The trend is that when Lee hooks up with a target, the net gain is averaging double-digits. That actually is down from the typical 12-13 yard gains of State passers in 2007, but still usually serves to move the chains. The obvious reason is how Lee distributes the ball with backs getting as much—and at times more—attention than the wideouts. Lee knows why, too.
"If you don't have the deep ball don't force it," he said. "And when you just drop it off there's room for them to run and they can make some big plays." ‘Them' being a group of running backs State has increasingly routed into receiving roles. They will occasionally take a loss on short throws, hence the average; but more often can take the toss, make a move, and head upfield. Hopefully far, Lee said.
"Guys like Anthony and Christian and Arnil, you can throw them the ball behind the line of scrimmage and they can run 20 or 30 yards. When you can do that defenses have to respect that, it allows me if I don't have anything downfield to drop it off to them and get extra yards."
Such throws, in both direction and distance, suit Lee's own skills well. "It's one of the best things that Tyson does," Coach Sylvester Croom said. "He likes throwing to backs. We want him to throw the ball down the field a little bit more, but he's going to get the ball out of his hands and that's huge, it takes the pressure off the offensive line."
Make no mistake, Lee likes looking long and certainly has the arm to get the ball deep to Brandon McRae, Aubrey Bell, et.al., wideouts who have shown they can get open on post patterns in the right matchups. The limiting factor is usually how long Lee can wait before scrambling or unloading the ‘hot' throw. And he has taken 20 official sacks along with a whole lot of other hurries. Still when State tosses to a back, more often now than not it is by design. Besides, Lee notes, "In this offense you have a lot of things happen downfield, but when you give it to your check-downs it opens things up downfield even more."
Whether checking-down or going downfield, the Bulldog offense has to spot and use any opportunities this game. And Lee has left practice late both days, "Just trying to get in a few extra throws," he said, to make sure he didn't lose any timing over the open date. Not that he minded the brief break, or the extra days it gave last week to get started early on game-planning against an Alabama defense worthy of respect.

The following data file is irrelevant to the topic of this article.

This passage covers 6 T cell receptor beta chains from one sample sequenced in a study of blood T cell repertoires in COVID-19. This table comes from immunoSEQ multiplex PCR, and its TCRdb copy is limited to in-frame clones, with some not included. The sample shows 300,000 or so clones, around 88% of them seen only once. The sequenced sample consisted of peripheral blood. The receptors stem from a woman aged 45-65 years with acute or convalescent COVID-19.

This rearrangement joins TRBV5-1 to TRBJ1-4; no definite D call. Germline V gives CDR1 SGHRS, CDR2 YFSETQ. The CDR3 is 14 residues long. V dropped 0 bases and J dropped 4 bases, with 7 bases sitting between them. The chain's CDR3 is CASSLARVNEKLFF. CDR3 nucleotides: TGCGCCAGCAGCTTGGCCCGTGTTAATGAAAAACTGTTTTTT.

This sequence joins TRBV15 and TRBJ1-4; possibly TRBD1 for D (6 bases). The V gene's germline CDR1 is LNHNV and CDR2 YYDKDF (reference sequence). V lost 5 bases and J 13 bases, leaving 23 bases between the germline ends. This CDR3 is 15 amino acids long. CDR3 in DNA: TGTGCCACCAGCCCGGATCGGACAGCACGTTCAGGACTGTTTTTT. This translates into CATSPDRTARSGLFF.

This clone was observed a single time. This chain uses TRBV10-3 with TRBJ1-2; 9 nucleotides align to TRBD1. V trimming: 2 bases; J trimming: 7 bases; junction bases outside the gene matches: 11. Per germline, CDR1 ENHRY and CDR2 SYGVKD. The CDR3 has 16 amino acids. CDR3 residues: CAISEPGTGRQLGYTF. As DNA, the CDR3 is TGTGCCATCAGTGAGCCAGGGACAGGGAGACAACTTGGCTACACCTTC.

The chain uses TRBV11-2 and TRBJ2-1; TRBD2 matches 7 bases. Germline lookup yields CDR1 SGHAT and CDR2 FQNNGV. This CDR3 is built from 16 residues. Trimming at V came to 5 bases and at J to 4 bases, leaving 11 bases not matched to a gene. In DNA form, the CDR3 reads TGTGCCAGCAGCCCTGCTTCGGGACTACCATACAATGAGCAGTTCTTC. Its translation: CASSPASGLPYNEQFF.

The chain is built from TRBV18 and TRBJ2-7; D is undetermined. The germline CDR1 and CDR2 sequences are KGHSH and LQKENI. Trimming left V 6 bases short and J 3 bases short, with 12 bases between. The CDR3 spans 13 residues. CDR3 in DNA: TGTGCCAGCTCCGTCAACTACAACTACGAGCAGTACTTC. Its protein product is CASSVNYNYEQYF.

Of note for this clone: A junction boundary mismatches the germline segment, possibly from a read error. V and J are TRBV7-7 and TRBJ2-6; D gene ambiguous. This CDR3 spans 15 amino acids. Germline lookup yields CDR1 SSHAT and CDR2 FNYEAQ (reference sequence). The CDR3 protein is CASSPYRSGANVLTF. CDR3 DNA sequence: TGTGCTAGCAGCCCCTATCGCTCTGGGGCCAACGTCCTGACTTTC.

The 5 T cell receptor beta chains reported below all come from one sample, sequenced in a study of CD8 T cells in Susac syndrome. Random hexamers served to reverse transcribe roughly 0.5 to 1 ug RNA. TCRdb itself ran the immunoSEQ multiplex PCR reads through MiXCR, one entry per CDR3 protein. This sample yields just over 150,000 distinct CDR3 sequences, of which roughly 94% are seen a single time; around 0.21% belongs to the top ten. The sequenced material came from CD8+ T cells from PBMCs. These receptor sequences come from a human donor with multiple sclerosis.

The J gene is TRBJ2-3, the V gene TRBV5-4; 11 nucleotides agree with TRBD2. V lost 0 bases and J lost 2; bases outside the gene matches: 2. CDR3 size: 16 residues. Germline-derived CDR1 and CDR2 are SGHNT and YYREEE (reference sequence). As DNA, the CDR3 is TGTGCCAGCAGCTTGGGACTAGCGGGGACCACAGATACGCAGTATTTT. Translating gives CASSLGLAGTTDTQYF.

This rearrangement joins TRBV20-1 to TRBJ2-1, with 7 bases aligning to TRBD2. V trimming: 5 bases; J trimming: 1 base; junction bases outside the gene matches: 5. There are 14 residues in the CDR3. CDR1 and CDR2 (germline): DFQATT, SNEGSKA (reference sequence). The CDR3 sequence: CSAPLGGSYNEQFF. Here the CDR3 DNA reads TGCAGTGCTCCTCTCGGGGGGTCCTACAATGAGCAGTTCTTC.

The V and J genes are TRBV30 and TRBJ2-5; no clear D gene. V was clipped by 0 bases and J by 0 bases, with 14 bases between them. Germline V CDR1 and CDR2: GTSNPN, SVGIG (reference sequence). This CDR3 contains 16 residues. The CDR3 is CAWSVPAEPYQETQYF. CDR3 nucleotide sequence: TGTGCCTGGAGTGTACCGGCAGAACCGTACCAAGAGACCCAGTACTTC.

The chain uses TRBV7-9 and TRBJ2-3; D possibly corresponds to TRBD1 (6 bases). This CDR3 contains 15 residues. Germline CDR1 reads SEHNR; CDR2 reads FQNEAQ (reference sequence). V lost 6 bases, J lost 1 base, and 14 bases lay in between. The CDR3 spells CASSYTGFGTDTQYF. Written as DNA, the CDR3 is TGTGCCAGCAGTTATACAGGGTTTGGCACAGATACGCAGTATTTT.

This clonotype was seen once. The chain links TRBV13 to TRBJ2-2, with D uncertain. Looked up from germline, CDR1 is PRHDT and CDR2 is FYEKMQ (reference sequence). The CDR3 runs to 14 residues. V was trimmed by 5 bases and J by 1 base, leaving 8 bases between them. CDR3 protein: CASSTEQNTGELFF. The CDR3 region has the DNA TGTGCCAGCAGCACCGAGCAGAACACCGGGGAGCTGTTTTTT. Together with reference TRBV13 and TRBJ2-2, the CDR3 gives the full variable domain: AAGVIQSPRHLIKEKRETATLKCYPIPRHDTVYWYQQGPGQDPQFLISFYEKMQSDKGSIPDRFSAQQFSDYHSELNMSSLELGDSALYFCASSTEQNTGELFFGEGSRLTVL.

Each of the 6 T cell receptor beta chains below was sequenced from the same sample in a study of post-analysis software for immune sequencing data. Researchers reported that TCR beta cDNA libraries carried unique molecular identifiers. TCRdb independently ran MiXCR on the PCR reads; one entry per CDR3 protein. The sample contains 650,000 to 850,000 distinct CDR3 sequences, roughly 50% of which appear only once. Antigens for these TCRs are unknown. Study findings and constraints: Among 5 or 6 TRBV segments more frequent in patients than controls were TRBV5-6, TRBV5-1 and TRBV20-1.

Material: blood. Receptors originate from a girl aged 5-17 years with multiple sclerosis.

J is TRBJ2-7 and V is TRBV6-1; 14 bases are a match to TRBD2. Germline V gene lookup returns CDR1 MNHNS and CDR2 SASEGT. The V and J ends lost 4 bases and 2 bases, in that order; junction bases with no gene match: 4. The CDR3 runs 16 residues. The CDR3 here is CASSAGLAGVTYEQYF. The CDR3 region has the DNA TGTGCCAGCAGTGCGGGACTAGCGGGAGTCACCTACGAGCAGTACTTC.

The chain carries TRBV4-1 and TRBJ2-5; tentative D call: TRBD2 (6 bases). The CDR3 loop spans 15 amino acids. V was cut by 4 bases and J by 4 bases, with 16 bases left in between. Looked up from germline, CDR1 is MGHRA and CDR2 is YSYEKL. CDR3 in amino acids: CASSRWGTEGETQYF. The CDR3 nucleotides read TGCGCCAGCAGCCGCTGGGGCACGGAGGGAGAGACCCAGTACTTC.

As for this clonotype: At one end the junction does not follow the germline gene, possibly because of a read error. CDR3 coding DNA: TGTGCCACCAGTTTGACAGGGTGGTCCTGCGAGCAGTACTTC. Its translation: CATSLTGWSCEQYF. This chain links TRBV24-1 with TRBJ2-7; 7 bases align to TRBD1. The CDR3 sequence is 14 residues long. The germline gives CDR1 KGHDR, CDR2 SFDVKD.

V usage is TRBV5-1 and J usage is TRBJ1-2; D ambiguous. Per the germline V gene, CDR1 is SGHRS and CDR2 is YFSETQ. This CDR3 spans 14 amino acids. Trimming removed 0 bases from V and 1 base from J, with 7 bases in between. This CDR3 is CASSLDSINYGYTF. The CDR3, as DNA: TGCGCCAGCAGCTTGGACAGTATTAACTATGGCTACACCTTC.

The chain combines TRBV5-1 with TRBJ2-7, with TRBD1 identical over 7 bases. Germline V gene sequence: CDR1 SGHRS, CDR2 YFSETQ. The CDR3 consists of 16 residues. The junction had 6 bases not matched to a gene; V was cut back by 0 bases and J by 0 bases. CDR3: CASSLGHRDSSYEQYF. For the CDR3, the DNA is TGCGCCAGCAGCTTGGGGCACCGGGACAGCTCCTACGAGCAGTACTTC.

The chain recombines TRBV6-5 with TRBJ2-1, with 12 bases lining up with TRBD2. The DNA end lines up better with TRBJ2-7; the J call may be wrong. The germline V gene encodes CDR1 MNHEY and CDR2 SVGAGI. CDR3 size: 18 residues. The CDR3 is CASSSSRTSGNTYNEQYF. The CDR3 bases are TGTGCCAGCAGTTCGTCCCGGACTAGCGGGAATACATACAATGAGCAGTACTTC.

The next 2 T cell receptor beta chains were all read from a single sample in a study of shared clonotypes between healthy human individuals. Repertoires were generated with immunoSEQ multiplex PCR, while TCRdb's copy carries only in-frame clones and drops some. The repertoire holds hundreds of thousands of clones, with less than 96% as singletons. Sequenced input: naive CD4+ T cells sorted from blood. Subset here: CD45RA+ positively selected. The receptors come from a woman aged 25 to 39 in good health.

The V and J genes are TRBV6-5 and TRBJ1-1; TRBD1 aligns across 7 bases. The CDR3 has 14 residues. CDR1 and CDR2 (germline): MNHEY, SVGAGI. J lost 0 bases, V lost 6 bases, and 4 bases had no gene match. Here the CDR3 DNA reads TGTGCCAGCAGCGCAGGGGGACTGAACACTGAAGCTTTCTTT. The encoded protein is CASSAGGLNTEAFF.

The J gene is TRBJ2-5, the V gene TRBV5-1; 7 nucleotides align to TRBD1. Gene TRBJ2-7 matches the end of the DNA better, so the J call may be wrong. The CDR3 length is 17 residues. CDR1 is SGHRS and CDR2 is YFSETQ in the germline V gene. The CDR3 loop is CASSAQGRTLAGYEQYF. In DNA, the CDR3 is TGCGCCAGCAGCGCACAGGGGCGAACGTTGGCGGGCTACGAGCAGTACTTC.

"They're just a great team. From their front four to the secondary they play physical, sound defense. And they play hard. They have a lot of playmakers on defense and we have to do as much as we can not to hurt ourselves, put ourselves in bad situations. And try to make plays for us."
EYE ON EIGHT: Speaking of playmakers, while Alabama thrives on the productive ground-pounding by Glen Coffee and Mark Ingram the Bulldog defense will have to protect a whole lot more territory than just around the line of scrimmage. State's secondary has its work cut out with some dangerous matchups…even miss-matchups.
"They've got a great group of receivers," CB Jasper O'Quinn said. Yes, but which Tide target has drawn the most scouting interest? "A good question!" O'Quinn smiles. "The main focus is Julio Jones, we can't lie and say it's not!" Indeed the Tide's freshman phenomenon has proven able to change games himself, both by making big catches or just drawing enough attention to leave openings elsewhere for cohorts to exploit. Which is why an Alabama offense built on running the ball is still comfortable and confident when it is time to toss.